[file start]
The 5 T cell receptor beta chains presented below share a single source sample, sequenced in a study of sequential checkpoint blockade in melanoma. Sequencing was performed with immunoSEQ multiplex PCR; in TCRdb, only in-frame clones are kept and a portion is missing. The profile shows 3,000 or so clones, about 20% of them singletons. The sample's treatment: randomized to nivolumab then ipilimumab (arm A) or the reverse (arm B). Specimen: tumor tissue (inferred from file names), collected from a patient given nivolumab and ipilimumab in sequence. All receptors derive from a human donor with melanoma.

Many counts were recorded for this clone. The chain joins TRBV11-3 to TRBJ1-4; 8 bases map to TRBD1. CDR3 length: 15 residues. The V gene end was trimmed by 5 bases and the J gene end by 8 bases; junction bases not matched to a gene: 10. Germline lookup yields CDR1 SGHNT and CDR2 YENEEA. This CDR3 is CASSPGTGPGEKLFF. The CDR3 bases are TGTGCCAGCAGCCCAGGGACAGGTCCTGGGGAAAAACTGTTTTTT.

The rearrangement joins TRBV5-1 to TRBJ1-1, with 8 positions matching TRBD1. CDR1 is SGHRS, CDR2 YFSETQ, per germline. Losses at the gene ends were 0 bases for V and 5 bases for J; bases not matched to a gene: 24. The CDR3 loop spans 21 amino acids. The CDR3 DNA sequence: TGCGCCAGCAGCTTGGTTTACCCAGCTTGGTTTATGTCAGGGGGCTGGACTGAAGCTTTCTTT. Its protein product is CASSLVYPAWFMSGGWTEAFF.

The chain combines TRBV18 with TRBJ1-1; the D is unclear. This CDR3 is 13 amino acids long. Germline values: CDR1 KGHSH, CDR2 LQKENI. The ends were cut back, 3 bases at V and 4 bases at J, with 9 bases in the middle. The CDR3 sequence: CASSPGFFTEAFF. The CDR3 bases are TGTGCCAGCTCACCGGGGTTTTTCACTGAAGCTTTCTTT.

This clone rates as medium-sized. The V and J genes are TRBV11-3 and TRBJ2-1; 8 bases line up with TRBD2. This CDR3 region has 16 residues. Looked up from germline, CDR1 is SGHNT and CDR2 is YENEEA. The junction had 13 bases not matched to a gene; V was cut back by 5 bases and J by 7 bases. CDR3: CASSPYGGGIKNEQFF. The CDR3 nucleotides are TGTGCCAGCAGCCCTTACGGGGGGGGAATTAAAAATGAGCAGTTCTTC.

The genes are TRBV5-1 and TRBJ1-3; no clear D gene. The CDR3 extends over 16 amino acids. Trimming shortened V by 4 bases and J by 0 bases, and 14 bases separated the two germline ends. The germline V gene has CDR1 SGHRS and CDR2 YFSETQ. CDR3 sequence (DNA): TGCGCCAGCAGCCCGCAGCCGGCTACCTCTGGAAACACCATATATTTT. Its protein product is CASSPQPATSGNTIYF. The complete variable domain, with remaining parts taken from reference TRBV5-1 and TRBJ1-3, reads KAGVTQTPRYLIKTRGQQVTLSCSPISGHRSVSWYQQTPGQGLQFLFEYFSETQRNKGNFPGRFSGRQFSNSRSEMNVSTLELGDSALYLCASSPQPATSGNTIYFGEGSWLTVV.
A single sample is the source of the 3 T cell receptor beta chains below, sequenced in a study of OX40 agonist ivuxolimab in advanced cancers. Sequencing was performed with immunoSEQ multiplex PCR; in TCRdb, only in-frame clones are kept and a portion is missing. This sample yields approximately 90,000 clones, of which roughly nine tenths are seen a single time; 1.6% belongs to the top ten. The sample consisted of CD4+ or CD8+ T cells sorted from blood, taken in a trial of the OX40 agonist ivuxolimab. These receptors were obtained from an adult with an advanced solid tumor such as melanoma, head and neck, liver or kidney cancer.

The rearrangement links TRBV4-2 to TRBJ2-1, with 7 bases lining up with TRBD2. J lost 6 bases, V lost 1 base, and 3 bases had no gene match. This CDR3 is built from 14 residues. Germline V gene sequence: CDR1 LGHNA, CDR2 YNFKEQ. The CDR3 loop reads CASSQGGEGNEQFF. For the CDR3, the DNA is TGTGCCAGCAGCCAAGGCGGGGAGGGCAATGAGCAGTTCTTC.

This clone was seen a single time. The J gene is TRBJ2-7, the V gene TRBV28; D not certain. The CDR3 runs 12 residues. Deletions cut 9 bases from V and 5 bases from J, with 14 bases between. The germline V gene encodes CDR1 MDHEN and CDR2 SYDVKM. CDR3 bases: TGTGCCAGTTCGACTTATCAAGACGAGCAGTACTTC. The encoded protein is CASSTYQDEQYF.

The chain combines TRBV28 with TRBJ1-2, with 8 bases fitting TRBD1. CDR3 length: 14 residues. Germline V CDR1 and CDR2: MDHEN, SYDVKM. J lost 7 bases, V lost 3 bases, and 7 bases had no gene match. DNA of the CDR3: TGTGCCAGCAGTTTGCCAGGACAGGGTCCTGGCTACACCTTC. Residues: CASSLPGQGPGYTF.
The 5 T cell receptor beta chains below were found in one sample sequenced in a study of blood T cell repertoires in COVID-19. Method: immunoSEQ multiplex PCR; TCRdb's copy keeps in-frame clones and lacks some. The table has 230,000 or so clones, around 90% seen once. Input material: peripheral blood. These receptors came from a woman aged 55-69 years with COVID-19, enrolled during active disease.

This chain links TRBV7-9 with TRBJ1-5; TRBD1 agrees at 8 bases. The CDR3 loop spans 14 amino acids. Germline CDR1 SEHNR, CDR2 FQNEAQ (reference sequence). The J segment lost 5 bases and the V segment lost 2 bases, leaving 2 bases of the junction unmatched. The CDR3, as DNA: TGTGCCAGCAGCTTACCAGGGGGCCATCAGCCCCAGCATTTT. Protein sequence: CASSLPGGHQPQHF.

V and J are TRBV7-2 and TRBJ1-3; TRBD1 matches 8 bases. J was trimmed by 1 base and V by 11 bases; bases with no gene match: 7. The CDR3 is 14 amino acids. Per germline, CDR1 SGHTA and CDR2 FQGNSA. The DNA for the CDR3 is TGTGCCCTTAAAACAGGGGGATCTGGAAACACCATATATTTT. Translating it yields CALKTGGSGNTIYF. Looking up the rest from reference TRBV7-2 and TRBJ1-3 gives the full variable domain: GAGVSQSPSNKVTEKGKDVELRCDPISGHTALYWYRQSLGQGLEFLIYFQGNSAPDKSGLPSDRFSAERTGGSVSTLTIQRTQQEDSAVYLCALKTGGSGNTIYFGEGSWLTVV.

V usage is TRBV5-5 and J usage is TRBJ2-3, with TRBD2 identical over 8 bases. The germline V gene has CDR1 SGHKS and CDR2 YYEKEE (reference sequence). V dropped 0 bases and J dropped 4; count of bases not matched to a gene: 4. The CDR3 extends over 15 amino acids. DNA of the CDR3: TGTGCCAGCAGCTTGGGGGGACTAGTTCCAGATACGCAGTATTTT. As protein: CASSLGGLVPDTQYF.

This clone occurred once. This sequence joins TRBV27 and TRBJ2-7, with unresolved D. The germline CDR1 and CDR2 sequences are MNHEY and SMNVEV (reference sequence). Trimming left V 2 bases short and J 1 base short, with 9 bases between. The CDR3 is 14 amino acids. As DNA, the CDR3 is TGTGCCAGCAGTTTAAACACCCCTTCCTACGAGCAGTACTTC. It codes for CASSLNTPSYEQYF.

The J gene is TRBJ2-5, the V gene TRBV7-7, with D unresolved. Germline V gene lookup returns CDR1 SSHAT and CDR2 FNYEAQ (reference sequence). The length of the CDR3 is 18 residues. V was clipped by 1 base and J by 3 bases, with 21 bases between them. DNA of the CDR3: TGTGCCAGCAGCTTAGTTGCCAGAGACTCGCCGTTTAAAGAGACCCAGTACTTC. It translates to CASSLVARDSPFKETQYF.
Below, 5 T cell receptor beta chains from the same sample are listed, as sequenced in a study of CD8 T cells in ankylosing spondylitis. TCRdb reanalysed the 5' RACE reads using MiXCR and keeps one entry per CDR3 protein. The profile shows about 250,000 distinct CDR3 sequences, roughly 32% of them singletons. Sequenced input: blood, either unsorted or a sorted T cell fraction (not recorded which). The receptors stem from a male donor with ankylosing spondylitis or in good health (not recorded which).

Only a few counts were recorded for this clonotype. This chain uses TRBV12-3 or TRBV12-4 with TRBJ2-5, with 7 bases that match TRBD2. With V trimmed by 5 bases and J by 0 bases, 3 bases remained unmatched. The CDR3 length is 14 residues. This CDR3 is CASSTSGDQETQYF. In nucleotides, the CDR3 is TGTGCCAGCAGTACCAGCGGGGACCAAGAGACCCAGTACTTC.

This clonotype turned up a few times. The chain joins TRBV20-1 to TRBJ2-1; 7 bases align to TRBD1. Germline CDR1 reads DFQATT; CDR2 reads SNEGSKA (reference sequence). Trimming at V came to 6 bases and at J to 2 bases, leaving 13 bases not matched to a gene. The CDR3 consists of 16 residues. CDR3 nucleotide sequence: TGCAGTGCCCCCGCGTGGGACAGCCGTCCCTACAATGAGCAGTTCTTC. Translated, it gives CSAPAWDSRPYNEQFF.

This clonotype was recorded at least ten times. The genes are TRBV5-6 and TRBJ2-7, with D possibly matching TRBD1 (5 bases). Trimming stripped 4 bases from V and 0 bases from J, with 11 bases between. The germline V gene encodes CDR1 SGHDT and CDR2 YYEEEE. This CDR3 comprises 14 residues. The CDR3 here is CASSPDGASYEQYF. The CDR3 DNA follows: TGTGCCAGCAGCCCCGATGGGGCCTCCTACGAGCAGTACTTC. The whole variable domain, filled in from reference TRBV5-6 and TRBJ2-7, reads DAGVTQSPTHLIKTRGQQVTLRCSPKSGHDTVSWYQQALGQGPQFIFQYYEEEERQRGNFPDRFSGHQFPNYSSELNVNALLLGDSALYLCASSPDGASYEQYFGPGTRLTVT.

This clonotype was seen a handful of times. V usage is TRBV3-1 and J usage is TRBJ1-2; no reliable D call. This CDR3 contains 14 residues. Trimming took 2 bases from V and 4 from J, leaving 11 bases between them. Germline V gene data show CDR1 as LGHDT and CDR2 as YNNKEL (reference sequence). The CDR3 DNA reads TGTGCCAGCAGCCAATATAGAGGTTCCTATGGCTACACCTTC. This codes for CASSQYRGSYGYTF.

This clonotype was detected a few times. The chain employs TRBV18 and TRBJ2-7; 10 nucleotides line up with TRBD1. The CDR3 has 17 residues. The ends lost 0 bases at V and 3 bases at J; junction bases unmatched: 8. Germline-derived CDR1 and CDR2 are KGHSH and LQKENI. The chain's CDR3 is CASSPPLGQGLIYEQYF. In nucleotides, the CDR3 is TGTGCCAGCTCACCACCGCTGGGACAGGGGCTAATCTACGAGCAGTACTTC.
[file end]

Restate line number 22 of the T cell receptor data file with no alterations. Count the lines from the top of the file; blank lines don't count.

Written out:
This clonotype was detected a few times. The chain employs TRBV18 and TRBJ2-7; 10 nucleotides line up with TRBD1. The CDR3 has 17 residues. The ends lost 0 bases at V and 3 bases at J; junction bases unmatched: 8. Germline-derived CDR1 and CDR2 are KGHSH and LQKENI. The chain's CDR3 is CASSPPLGQGLIYEQYF. In nucleotides, the CDR3 is TGTGCCAGCTCACCACCGCTGGGACAGGGGCTAATCTACGAGCAGTACTTC.